Ikke's Blog

Post details: Ubuntu CD packages

May 31
Ubuntu CD packages

I just passed by some Ebay-like shop, and saw a guy over there selling Ubuntu CD packages, which I guess he got for free from the Shipit program. 3.50

Ikke • LinuxPermalink 11 comments


Comment from: Stuart Langridge [Visitor] · http://www.kryogenix.org/
Can't imagine why not. The code's all DFSG-free, and the DFSG allows you to sell the software.
PermalinkPermalink 05/31/06 @ 13:39
Comment from: dimitri [Visitor]
As it says in dutch on the site, this price includes shipment costs. I guess it's reasonable that way, considering that he has to buy stamps and stuff.
PermalinkPermalink 05/31/06 @ 13:46
Comment from: Joaquin Cuenca Abela [Visitor] · http://www.panoramio.com/
And shouldn't it be legal? The CDs are theirs, even if they got them for free, and the software inside is free software, so they can sell them and charge as much as they want.
PermalinkPermalink 05/31/06 @ 13:51
Comment from: Eckhard [Visitor]
It seems to be some kind of paralegal. IMHO, canonical *should* sell the Ubuntu CD's as well - in the end they also have shipping and packaging costs.
PermalinkPermalink 05/31/06 @ 14:26
Comment from: Max Beauchez [Visitor]
Im surprised that someone on p.g.o never seems to have read the GNU GPL. It clearly states that someone may charge money for distributing GPL software.
PermalinkPermalink 05/31/06 @ 15:00
Comment from: Stuart Langridge [Visitor] · http://www.kryogenix.org/
Ah, sorry, misunderstood your issue :)

I suppose there's nothing wrong with doing it. Canonical won't just ship you a thousand CDs if you ask for them; they'll ring you up and say "why do you want a thousand, eh?", so presumably if your answer was "to sell them on" then they'd either agree with it or not send you the CDs.

The chap might have burned them himself, I suppose?
PermalinkPermalink 05/31/06 @ 16:02
Comment from: Chris Cunningham [Visitor] · http://thumper.kicks-ass.org
Having a tickbox on the shipit site saying "no, I'm not going to sell these on" would be stupid. It isn't enforceable even if it were sensible. And if the guy is getting more people interested in Free Software, I don't see how he's any less entitled to make a bit of cash on it than anyone else making a buck passing on apps they didn't write themselves.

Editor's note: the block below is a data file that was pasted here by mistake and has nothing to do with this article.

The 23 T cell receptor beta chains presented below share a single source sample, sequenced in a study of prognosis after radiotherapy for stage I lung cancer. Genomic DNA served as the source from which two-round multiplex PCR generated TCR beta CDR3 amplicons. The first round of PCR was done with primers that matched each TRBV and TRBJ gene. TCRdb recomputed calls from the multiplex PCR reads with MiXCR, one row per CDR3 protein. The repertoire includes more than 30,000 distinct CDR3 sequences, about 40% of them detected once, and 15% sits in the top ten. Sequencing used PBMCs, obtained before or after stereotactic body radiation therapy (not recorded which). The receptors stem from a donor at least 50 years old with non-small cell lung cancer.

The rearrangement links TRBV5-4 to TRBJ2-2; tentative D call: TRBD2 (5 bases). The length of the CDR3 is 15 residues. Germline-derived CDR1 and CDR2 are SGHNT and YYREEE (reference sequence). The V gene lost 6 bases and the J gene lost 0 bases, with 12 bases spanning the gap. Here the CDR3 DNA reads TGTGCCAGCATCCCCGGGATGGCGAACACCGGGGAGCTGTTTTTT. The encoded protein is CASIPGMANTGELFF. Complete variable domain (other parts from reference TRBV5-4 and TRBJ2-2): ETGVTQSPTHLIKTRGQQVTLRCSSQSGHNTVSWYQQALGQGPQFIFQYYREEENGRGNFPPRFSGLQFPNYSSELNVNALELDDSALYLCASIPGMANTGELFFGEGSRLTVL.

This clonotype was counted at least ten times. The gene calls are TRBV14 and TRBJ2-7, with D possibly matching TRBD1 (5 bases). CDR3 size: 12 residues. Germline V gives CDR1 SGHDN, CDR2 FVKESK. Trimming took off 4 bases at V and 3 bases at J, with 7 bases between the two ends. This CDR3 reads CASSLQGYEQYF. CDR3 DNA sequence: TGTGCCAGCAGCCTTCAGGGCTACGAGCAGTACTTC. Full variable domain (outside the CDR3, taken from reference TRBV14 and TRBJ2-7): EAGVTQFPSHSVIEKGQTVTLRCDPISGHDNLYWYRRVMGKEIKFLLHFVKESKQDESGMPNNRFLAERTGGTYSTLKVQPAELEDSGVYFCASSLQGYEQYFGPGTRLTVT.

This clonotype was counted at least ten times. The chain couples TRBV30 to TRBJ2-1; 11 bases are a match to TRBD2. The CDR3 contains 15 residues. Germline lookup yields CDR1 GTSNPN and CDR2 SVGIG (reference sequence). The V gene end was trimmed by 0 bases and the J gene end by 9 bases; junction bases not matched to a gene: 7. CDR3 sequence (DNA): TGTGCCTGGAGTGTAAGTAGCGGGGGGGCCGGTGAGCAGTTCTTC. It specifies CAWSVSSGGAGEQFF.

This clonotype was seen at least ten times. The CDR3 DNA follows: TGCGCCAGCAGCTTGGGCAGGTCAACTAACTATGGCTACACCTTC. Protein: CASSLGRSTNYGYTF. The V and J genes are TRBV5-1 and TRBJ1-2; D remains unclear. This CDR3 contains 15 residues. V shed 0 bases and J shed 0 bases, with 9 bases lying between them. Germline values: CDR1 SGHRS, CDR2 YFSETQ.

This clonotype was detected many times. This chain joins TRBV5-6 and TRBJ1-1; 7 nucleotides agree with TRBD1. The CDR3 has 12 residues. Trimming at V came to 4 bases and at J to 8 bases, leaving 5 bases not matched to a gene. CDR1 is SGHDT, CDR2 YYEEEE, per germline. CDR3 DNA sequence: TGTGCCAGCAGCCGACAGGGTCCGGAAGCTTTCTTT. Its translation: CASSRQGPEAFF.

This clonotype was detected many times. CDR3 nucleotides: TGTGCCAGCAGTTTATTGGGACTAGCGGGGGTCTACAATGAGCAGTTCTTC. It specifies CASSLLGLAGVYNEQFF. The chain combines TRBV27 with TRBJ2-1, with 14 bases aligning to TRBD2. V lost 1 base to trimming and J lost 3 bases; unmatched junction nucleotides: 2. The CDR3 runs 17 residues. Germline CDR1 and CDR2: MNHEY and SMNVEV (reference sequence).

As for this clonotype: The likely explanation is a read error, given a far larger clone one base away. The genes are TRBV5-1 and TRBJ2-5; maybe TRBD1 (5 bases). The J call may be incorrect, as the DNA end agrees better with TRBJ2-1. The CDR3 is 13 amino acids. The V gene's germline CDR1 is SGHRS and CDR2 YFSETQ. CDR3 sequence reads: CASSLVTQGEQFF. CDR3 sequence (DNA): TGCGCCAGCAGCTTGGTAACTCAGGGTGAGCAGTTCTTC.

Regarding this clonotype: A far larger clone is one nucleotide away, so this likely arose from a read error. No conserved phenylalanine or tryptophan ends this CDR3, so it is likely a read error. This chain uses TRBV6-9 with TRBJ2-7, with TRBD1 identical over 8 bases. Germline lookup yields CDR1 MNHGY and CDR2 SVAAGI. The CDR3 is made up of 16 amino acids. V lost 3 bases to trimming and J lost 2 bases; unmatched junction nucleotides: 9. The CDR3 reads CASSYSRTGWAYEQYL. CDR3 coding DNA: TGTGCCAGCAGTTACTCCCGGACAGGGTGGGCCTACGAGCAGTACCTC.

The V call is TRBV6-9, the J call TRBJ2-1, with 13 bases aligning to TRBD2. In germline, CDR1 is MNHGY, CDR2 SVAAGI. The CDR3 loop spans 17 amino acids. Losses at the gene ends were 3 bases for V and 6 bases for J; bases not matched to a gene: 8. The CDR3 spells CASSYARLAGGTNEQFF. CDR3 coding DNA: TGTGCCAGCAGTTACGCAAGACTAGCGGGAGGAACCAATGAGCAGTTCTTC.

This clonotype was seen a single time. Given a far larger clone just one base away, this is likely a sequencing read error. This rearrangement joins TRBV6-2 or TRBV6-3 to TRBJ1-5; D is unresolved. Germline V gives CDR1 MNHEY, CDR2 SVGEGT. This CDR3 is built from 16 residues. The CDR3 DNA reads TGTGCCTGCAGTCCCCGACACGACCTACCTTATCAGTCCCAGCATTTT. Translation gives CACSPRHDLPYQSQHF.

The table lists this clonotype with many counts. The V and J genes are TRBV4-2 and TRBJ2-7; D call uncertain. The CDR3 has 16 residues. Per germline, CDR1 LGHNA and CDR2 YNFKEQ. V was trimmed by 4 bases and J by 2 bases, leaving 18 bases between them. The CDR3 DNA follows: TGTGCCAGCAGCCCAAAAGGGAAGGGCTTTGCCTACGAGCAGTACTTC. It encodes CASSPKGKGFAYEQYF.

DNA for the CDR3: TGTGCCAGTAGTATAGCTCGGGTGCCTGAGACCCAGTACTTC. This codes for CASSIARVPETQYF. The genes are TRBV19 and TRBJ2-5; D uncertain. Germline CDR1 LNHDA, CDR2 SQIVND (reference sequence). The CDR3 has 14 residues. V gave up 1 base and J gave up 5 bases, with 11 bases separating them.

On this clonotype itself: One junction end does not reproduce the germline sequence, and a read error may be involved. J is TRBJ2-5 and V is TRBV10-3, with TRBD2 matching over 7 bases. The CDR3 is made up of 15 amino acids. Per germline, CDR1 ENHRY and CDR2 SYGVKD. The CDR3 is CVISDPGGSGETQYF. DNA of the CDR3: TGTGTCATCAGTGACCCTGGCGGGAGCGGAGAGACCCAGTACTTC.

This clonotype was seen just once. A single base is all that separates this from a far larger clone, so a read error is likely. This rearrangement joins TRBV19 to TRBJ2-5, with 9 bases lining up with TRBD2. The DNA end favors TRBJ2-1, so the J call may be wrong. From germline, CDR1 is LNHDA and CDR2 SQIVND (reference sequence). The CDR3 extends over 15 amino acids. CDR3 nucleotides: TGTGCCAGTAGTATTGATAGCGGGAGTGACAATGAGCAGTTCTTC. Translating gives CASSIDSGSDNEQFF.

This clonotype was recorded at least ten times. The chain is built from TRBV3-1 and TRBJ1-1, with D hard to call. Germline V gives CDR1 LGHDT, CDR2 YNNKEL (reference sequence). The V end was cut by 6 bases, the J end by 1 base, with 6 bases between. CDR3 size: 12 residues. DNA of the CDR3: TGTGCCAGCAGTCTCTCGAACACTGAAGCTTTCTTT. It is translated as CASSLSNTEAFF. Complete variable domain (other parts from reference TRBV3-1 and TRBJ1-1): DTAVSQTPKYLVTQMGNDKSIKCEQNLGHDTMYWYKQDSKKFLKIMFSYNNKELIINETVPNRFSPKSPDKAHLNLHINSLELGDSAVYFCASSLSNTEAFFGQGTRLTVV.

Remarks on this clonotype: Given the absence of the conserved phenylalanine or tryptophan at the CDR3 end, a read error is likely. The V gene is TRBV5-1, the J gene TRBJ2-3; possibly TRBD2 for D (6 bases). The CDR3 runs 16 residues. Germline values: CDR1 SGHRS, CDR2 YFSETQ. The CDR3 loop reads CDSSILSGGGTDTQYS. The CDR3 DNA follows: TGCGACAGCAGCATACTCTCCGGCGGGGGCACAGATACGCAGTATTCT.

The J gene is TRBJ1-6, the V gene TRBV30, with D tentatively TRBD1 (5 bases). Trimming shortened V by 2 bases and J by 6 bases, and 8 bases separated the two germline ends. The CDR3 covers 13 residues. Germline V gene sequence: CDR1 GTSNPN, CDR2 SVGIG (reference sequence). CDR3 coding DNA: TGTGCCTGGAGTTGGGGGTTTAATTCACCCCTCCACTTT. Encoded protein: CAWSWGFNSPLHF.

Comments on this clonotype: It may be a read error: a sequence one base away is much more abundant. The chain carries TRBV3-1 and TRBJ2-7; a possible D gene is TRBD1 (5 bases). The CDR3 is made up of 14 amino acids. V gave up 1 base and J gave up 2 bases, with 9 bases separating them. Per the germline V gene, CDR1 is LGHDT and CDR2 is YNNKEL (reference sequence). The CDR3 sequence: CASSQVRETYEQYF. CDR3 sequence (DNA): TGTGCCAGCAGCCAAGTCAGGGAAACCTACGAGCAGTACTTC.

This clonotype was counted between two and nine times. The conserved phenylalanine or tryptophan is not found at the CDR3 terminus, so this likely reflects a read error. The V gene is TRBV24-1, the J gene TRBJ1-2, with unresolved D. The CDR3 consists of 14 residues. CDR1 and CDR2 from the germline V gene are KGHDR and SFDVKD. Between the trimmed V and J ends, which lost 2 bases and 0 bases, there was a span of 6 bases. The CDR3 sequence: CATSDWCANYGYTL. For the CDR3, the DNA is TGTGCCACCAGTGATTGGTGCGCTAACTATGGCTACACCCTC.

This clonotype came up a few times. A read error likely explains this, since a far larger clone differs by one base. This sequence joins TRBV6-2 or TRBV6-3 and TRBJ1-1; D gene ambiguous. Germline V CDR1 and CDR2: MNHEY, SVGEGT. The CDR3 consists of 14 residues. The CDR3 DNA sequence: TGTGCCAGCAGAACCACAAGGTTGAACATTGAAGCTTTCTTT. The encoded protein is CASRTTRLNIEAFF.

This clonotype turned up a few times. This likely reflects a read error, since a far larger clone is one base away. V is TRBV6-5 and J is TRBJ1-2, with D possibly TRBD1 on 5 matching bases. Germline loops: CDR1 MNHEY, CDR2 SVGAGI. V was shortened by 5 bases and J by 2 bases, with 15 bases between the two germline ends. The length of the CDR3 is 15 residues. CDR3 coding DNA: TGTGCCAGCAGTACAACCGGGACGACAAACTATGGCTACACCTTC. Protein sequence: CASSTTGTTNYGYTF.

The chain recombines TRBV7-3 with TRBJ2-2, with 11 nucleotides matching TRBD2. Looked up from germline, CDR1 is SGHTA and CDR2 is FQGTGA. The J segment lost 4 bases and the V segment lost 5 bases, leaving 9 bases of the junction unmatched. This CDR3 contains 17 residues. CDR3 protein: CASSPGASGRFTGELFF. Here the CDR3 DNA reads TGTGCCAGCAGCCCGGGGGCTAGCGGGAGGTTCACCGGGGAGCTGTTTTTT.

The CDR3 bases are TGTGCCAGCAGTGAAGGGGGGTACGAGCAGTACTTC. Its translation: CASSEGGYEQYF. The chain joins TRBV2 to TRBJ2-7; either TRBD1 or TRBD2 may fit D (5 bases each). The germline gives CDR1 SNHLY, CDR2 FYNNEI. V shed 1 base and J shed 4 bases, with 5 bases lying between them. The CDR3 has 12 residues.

- Chris
PermalinkPermalink 05/31/06 @ 18:41
Comment from: John Rivers [Visitor]
This is fine! It takes at least a month for a CD to arrive. If people don't know about Free Software (freedom) they'll learn it after installing Ubuntu. If Canonical doesn't want people to sell these CD's they can stop giving them away or become proprietary like Apple.
PermalinkPermalink 05/31/06 @ 20:01
Comment from: James Henstridge [Visitor] · http://blogs.gnome.org/jamesh
Note that we probably wouldn't ship you 1000 Ubuntu CDs unless you could provide a very good reason.
PermalinkPermalink 06/01/06 @ 07:38
Comment from: Matt Brubeck [Visitor] · http://advogato.org/person/mbrubeck/
Canonical is NOT ALLOWED to enforce any "not for retail" restriction on their free CDs. That would be placing additional restrictions on the recipients of the software. If Canonical did this (which they don't), they would be violating the GPL, which requires them to grant full redistribution rights to anyone who receives the software from them. (Obviously this only applies to those parts of Ubuntu that are distributed under the GPL or LGPL.)
PermalinkPermalink 06/01/06 @ 15:20
Comment from: Adhemar [Visitor]
In the edit, you say you're aware that you *do* know one's perfectly allowed to sell Free Software. Since Ubuntu is 100 % Free Software, this means that you are aware that burning Ubuntu ISOs on CD-ROM, and selling these CD-ROMS is perfectly legal. As Matt Brubeck points out, Canonical is not even allowed to enforce any "not for retail" restriction on the Ubuntu software (in the form of ISOs or otherwise).

Why then would it not be legal if someone else (Canonical or anybody else) burned ISOs on CD-ROM, gave them to you (for free or not), and you selled them on? Ubuntu gives the CD-ROMs for free. They do no longer claim ownership of the physical media once the receiver received them. At that point, they cannot prevent one to sell the CD-ROM (since they no longer belong to them), and cannot prevent one to sell the software (since they never could). The conclusion should be obvious.
PermalinkPermalink 06/02/06 @ 21:50

This post has 4 feedbacks awaiting moderation...

Leave a comment:

Your email address will not be displayed on this site.
Your URL will be displayed.

Allowed XHTML tags: <p, ul, ol, li, dl, dt, dd, address, blockquote, ins, del, span, bdo, br, em, strong, dfn, code, samp, kdb, var, cite, abbr, acronym, q, sub, sup, tt, i, b, big, small>
(Line breaks become <br />)
(Set cookies for name, email and url)
(Allow users to contact you through a message form (your email will NOT be displayed.))


Who's Online?

  • Guest Users: 463


XML Feeds

What is RSS?